I strongly believe that people should be compensated for the work they do.  I see the “Occupy” movement’s difficulty with the richest 1% getting richer off the backs of the 99%.  I also see a strong parallel between that argument and the corporations that are the “content industry” getting rich off the backs of artists.  Copyright lasts so long now that it has nothing to do with ensuring that an artist is fairly compensated for their contributions to culture.  It is really a way for people who can afford to control distribution channels to make money off the artist’s work (70 or more years after the artist is dead).  The Queen Anne Statute (when copyright was first introduced) allowed for the artists to get a temporary monopoly on their artistic expressions (not ideas, by the way, only expressions of ideas) so they could make some money and at the same time contribute to culture.  After 14 years, when the artist has made a chunk of money from his or her creation, the art would fall into the public domain.  There it would be enjoyed by all and (most importantly) re-mixed and improved upon by the next generation of artists.

The Internet brought along the potential for an amazing resurgence of creative talent.  Cheap production and even cheaper distribution could have allowed for artists to create amazing high quality stuff, get it out there, monetize it quickly, and then the next generation would take over.  Instead we have big corporations doing their utmost to lock down all creative output for multiple generations.  The examples that really freak me out are the Walt Disney movies like Cinderella and Snow White which were stories in the public domain that Disney used to build an incredibly successful business; now any attempt by someone to put out content based on those same public domain stories are challenged by the Disney lawyers.  If things worked the way they were originally supposed to, Disney’s own versions would be in the public domain by now.  Remember, since corporations are considered people under the law, the copyright will now last until 70 or more years after the Disney corporation dies.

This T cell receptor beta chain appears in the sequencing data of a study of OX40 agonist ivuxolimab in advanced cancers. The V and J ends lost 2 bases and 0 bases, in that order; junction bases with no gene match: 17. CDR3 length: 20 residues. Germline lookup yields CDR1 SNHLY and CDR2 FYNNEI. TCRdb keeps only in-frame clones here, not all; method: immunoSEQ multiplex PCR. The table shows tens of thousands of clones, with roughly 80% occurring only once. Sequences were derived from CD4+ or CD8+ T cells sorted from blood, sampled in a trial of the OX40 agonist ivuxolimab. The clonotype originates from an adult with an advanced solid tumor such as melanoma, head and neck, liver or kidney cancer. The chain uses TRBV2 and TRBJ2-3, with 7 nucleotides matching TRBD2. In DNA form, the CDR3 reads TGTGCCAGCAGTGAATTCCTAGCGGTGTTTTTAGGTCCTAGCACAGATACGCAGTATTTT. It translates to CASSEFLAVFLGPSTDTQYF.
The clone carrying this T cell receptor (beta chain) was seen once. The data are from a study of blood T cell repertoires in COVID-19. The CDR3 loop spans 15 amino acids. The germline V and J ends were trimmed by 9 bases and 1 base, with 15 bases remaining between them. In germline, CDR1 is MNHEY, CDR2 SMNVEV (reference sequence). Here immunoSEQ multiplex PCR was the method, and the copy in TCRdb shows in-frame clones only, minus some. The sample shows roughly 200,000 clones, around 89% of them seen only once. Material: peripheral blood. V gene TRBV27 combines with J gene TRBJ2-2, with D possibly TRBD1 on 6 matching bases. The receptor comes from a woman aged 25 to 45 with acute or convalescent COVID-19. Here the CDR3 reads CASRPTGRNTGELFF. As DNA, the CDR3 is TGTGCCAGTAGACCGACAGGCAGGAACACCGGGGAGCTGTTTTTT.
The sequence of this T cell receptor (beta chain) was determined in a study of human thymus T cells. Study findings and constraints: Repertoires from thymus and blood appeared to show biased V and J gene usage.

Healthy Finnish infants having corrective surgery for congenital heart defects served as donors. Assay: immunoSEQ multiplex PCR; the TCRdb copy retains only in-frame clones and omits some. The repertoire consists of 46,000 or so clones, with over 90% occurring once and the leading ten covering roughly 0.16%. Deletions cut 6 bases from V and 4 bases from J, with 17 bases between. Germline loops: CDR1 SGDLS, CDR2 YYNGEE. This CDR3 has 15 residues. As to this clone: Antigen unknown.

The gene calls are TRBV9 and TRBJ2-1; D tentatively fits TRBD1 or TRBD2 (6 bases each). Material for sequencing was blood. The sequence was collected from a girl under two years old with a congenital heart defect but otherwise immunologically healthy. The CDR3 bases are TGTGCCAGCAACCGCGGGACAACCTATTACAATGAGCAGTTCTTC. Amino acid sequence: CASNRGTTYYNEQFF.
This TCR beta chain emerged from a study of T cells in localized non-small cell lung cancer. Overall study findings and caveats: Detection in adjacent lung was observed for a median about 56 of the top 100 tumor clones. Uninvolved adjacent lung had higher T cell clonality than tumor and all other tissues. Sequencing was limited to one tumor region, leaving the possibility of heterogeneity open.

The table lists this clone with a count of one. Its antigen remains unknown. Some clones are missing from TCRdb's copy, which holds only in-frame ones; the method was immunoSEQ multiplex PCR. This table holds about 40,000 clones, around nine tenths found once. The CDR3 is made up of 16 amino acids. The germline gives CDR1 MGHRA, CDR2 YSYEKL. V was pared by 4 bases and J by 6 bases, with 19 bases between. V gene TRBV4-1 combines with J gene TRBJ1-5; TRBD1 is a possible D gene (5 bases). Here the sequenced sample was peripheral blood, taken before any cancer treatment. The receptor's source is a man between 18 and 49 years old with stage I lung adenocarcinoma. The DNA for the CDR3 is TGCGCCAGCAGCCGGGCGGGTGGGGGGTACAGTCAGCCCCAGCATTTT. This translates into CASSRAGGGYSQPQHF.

To stop online copyright infringement, the US government is considering legislation that will allow companies like Disney the ability to cut off funding and “erase from the Internet” any site found to be “facilitating infringement”.  There’s enough ambiguity in the law that Google or flickr could easily be categorized as a “rogue” site. The way they will accomplish the “erasing” is to muck around with the Domain Name System (DNS), the technical backbone of the Internet that converts the Web site name you type or paste into your browser into the IP addresses (numbers) that computers can understand.  The legislation breaks the Internet technically and shatters the underlying belief system.  No trust.  No sharing.

It should be interesting to see how we answer this question in a few years: “What is the Internet?”  If the companies pushing this legislation have their way, the answer may be: “A broadcast medium used by big corporations to deliver content to a paying audience.”  Surely this would be a better answer: “A communications medium that continues to allow each member of the public an equal voice, making it the greatest enabler of democracy and artistic expression the world has ever known.”

Link Rot

Monday, November 22nd, 2010

I looked back at my posts from the early days of this blog (February 2007).  Apart from the embarrassment of seeing how much more frequently I used to post, I was disturbed by how many of the links I included in those articles are now sitting “parked” on a domain farm somewhere.  While technically not dead links, they are useless in terms of any value they might add to the articles.

Sure, nothing is forever, but the linkers that last longer than others on the Interwebs are hampered by the Sudden Internet Death Syndrome that befalls so many linkees.  It’s a bit of a drag.

Buy Low, Sell High

Saturday, August 7th, 2010